Many families create Christmas traditions around childish delights, such as the Elf on the Shelf, cartoon movies, or picture books about jolly ol’ St. Nick. But what happens when the kids grow older? Perhaps it’s time to find more mature ways of celebrating Christmas joy. Here are some new family traditions that appeal to the hearts of tweens.

Volunteer— Tweens are old enough to appreciate a variety of volunteer activities this time of year, from ringing bells for the Salvation Army to serving in soup kitchens to making tie blankets for nursing home residents and so much more. Find a volunteer opportunity your daughter can rally behind, and do it together.

Baking— Gone are the days when all your child could handle was tossing too many sprinkles on sugar cookie cutouts. Tweens love to bake, and Christmas brings a boatload of baking opportunities. Why not start a new tradition of searching for a new recipe to create every year? Allow your tween to take a full share of responsibility in mixing, baking and decorating your new treat.

Outdoor sports— As kids get older, it becomes easier to enjoy outdoor activities together such as ice skating, skiing, snowboarding and such. Start a new tradition of playing hockey together as a family on Christmas Eve, or taking a day trip to go snow shoeing over Christmas break.

Movie marathon— Now that your daughter is a tween, you’re no longer limited to animated films. Invite her to snuggle on the couch for an afternoon of sappy Hallmark Christmas movies, complete with popcorn and fuzzy slippers.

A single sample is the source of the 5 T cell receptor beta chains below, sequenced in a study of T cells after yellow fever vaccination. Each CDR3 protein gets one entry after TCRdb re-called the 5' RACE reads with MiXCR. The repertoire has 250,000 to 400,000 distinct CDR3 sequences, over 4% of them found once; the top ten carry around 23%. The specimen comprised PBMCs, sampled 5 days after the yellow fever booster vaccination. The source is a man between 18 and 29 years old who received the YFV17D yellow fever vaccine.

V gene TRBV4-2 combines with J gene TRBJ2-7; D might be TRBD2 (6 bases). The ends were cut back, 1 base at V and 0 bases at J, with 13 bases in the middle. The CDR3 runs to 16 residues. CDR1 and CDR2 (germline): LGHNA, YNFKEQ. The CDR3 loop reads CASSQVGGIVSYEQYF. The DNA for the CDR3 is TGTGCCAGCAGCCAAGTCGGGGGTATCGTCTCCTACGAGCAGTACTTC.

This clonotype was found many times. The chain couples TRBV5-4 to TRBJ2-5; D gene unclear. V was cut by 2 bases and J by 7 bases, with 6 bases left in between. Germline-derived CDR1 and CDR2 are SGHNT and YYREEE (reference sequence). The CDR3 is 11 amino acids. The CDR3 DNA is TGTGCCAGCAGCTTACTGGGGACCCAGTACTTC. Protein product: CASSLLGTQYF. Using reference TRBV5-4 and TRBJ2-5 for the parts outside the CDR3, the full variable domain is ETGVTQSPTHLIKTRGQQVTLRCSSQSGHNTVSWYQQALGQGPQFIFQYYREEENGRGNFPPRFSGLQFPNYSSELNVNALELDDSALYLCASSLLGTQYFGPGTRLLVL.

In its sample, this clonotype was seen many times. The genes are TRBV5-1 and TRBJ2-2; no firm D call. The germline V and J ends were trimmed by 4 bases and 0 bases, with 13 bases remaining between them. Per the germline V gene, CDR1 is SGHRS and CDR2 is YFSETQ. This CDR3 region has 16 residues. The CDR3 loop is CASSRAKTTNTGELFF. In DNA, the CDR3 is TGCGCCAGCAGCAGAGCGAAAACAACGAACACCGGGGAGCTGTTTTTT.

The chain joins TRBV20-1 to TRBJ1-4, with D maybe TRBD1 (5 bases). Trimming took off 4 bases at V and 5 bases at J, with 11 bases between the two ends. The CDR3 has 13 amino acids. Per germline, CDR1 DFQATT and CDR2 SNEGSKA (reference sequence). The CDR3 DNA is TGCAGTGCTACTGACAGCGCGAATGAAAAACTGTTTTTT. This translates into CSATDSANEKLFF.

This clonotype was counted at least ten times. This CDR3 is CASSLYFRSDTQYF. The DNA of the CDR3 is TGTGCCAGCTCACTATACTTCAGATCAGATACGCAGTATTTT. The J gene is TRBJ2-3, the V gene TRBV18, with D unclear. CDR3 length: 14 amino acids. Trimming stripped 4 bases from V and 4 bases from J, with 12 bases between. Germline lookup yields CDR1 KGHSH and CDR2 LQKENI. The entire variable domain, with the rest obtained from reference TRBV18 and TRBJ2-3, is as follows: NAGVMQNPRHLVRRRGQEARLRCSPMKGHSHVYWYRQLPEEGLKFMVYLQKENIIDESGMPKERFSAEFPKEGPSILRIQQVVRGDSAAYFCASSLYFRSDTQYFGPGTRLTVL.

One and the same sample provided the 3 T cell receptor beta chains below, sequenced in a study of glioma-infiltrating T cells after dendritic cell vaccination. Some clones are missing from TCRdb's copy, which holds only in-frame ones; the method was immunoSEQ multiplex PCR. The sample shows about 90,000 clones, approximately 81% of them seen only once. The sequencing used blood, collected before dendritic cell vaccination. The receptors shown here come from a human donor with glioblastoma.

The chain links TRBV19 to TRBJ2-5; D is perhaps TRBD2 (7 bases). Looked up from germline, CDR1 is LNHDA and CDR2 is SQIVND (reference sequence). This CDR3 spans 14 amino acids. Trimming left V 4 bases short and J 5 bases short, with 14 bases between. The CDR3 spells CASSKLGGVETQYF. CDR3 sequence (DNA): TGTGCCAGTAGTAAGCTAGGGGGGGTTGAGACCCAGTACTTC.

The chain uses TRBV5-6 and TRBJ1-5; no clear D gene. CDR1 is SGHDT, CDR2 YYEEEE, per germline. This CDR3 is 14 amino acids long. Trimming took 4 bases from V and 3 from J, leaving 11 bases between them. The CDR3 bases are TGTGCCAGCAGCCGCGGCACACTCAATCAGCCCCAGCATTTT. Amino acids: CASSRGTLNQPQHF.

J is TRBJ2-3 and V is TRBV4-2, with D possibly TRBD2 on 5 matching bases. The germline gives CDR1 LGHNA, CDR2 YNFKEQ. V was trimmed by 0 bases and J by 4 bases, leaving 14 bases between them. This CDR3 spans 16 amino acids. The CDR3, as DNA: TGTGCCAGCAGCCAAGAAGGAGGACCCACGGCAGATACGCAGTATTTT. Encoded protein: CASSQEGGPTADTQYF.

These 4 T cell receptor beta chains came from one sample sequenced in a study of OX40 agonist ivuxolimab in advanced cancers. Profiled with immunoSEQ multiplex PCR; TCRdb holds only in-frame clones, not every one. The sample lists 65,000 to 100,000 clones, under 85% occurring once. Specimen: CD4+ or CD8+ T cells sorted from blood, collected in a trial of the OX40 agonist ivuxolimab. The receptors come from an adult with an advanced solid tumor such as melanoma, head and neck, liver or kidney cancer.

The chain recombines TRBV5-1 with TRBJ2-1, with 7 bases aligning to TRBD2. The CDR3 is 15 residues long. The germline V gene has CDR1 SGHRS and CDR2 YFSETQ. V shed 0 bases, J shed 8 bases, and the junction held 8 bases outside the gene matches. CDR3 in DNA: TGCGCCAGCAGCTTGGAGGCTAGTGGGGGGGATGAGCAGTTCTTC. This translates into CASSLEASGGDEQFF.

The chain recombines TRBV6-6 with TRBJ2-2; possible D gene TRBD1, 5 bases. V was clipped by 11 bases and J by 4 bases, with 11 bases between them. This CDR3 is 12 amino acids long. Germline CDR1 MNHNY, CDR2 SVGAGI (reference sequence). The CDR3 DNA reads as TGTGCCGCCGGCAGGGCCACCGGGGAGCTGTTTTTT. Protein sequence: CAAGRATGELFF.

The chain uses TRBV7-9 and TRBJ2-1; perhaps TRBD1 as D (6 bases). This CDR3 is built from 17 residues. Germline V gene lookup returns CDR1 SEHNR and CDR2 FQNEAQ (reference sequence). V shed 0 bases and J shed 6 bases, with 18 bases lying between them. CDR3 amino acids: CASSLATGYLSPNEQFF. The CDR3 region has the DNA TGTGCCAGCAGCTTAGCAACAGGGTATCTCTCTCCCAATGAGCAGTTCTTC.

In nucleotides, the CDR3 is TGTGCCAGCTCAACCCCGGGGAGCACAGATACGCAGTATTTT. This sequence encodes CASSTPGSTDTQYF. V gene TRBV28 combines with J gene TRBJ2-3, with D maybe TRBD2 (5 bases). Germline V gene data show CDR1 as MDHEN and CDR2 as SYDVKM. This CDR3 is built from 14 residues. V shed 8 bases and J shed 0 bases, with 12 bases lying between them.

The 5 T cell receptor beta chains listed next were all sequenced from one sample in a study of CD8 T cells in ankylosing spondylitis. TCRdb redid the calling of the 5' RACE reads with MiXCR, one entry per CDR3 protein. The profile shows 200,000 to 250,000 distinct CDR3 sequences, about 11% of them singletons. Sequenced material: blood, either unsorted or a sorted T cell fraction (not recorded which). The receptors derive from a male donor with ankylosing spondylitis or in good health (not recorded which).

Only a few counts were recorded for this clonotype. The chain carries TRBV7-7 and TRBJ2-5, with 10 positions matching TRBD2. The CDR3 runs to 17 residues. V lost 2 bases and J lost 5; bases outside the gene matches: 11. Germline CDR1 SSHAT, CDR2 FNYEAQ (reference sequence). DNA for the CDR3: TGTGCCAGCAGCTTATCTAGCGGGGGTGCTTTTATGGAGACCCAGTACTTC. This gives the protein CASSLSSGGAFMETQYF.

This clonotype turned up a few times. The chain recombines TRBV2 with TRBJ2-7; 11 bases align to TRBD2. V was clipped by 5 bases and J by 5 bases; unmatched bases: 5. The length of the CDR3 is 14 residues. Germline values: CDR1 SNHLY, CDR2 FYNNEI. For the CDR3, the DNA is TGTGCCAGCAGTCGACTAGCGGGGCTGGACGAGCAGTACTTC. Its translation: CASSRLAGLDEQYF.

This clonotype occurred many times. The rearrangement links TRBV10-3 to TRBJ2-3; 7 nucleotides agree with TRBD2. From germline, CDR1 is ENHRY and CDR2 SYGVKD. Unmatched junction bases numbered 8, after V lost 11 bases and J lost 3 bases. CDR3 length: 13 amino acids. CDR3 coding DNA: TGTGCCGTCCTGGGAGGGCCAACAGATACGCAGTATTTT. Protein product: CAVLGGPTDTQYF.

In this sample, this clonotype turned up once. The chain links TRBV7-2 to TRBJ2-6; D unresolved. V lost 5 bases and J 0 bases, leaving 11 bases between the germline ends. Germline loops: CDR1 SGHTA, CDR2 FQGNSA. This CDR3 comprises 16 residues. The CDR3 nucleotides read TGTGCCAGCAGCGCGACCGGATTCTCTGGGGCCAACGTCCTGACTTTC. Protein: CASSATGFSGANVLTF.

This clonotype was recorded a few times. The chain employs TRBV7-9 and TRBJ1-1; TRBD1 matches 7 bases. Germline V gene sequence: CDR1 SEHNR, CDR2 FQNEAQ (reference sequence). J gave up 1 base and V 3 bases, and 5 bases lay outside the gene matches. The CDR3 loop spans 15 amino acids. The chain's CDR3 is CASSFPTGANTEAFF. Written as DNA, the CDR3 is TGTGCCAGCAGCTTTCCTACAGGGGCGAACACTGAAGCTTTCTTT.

Ugly sweater competition— Go to the thrift store and give everybody in the family five dollars to buy (then decorate!) the ugliest Christmas sweater they can find. This is the perfect chance to use up some of those random craft supplies like fabric paint, bedazzle jewels, and pom poms.

Mary’s Song— Each year, challenge your daughter to memorize Mary’s Song in the Bible, Luke 1:46–55. Discuss what the verses mean and how they apply to your lives. As girls grow older, they will become more fascinated with the idea that Mary was near their own age when she conceived the baby Jesus, perhaps as young as 13 or 14.

Make music— If your daughter plays an instrument, invite her to play or sing Christmas carols for the family each year. Consider planning a short recital for guests if you host Christmas parties in your home.

Sibling gifts— Encourage siblings to choose a Christmas gift for one another, perhaps with money they earn through chores around the house. As kids grow older, their investment in one another can become more intentional and meaningful. Consider letting them open these gifts first, or separately, such as the night before your family gift celebration.

Pray— Finally, encourage your tween to pray for others this time of year, especially people who are hurting or in need. One fun tradition is to collect all the Christmas cards your family receives and pray for the people who sent them. Choose a few each night to pray over, and if you’re blessed with an abundance of cards, great! Keep the tradition going into January and all year round.